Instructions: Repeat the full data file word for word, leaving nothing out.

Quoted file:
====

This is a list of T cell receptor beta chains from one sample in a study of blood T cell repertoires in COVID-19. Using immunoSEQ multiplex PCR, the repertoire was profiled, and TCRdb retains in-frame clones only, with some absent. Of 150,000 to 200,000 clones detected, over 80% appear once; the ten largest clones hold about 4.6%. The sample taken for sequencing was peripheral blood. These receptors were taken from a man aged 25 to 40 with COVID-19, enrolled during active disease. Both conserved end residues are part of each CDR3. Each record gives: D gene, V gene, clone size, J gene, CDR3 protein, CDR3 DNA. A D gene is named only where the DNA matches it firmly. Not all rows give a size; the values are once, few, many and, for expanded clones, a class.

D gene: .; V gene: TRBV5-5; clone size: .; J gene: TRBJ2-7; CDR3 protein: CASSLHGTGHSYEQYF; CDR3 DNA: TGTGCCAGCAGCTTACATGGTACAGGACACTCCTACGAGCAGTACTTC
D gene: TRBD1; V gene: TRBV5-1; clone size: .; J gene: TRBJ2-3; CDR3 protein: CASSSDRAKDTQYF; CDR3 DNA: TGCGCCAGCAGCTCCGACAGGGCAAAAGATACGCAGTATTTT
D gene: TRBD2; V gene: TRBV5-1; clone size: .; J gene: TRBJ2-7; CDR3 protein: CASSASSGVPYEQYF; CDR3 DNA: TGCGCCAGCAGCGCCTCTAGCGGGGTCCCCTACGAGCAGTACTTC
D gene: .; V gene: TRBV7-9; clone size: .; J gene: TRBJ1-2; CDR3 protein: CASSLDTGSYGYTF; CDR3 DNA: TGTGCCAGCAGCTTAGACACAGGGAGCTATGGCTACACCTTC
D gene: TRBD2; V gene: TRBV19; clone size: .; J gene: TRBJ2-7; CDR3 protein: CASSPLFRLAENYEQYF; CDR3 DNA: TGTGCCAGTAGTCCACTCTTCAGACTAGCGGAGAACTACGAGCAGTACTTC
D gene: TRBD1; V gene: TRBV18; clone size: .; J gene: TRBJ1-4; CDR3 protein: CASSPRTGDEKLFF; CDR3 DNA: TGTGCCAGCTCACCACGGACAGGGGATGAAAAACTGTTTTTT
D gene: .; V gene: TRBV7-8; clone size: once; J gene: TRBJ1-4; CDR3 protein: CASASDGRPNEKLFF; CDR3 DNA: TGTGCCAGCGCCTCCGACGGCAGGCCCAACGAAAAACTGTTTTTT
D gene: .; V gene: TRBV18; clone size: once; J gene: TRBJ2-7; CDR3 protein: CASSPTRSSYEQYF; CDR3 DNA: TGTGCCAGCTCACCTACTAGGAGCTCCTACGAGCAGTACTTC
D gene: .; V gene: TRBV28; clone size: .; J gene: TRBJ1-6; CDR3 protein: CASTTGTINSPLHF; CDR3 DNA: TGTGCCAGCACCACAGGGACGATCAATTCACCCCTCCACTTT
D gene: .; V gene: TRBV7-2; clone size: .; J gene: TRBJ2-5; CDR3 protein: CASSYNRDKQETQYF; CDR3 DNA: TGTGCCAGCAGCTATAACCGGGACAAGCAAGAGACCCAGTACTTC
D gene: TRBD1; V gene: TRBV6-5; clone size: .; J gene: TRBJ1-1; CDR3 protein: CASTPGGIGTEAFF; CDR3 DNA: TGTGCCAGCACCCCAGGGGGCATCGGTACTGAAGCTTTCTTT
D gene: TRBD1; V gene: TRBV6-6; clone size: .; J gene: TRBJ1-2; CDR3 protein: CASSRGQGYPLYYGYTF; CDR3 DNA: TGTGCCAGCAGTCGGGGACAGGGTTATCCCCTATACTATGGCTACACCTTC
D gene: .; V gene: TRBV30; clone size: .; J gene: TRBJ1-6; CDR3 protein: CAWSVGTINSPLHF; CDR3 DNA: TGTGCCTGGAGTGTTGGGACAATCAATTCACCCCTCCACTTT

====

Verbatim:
This is a list of T cell receptor beta chains from one sample in a study of blood T cell repertoires in COVID-19. Using immunoSEQ multiplex PCR, the repertoire was profiled, and TCRdb retains in-frame clones only, with some absent. Of 150,000 to 200,000 clones detected, over 80% appear once; the ten largest clones hold about 4.6%. The sample taken for sequencing was peripheral blood. These receptors were taken from a man aged 25 to 40 with COVID-19, enrolled during active disease. Both conserved end residues are part of each CDR3. Each record gives: D gene, V gene, clone size, J gene, CDR3 protein, CDR3 DNA. A D gene is named only where the DNA matches it firmly. Not all rows give a size; the values are once, few, many and, for expanded clones, a class.

D gene: .; V gene: TRBV5-5; clone size: .; J gene: TRBJ2-7; CDR3 protein: CASSLHGTGHSYEQYF; CDR3 DNA: TGTGCCAGCAGCTTACATGGTACAGGACACTCCTACGAGCAGTACTTC
D gene: TRBD1; V gene: TRBV5-1; clone size: .; J gene: TRBJ2-3; CDR3 protein: CASSSDRAKDTQYF; CDR3 DNA: TGCGCCAGCAGCTCCGACAGGGCAAAAGATACGCAGTATTTT
D gene: TRBD2; V gene: TRBV5-1; clone size: .; J gene: TRBJ2-7; CDR3 protein: CASSASSGVPYEQYF; CDR3 DNA: TGCGCCAGCAGCGCCTCTAGCGGGGTCCCCTACGAGCAGTACTTC
D gene: .; V gene: TRBV7-9; clone size: .; J gene: TRBJ1-2; CDR3 protein: CASSLDTGSYGYTF; CDR3 DNA: TGTGCCAGCAGCTTAGACACAGGGAGCTATGGCTACACCTTC
D gene: TRBD2; V gene: TRBV19; clone size: .; J gene: TRBJ2-7; CDR3 protein: CASSPLFRLAENYEQYF; CDR3 DNA: TGTGCCAGTAGTCCACTCTTCAGACTAGCGGAGAACTACGAGCAGTACTTC
D gene: TRBD1; V gene: TRBV18; clone size: .; J gene: TRBJ1-4; CDR3 protein: CASSPRTGDEKLFF; CDR3 DNA: TGTGCCAGCTCACCACGGACAGGGGATGAAAAACTGTTTTTT
D gene: .; V gene: TRBV7-8; clone size: once; J gene: TRBJ1-4; CDR3 protein: CASASDGRPNEKLFF; CDR3 DNA: TGTGCCAGCGCCTCCGACGGCAGGCCCAACGAAAAACTGTTTTTT
D gene: .; V gene: TRBV18; clone size: once; J gene: TRBJ2-7; CDR3 protein: CASSPTRSSYEQYF; CDR3 DNA: TGTGCCAGCTCACCTACTAGGAGCTCCTACGAGCAGTACTTC
D gene: .; V gene: TRBV28; clone size: .; J gene: TRBJ1-6; CDR3 protein: CASTTGTINSPLHF; CDR3 DNA: TGTGCCAGCACCACAGGGACGATCAATTCACCCCTCCACTTT
D gene: .; V gene: TRBV7-2; clone size: .; J gene: TRBJ2-5; CDR3 protein: CASSYNRDKQETQYF; CDR3 DNA: TGTGCCAGCAGCTATAACCGGGACAAGCAAGAGACCCAGTACTTC
D gene: TRBD1; V gene: TRBV6-5; clone size: .; J gene: TRBJ1-1; CDR3 protein: CASTPGGIGTEAFF; CDR3 DNA: TGTGCCAGCACCCCAGGGGGCATCGGTACTGAAGCTTTCTTT
D gene: TRBD1; V gene: TRBV6-6; clone size: .; J gene: TRBJ1-2; CDR3 protein: CASSRGQGYPLYYGYTF; CDR3 DNA: TGTGCCAGCAGTCGGGGACAGGGTTATCCCCTATACTATGGCTACACCTTC
D gene: .; V gene: TRBV30; clone size: .; J gene: TRBJ1-6; CDR3 protein: CAWSVGTINSPLHF; CDR3 DNA: TGTGCCTGGAGTGTTGGGACAATCAATTCACCCCTCCACTTT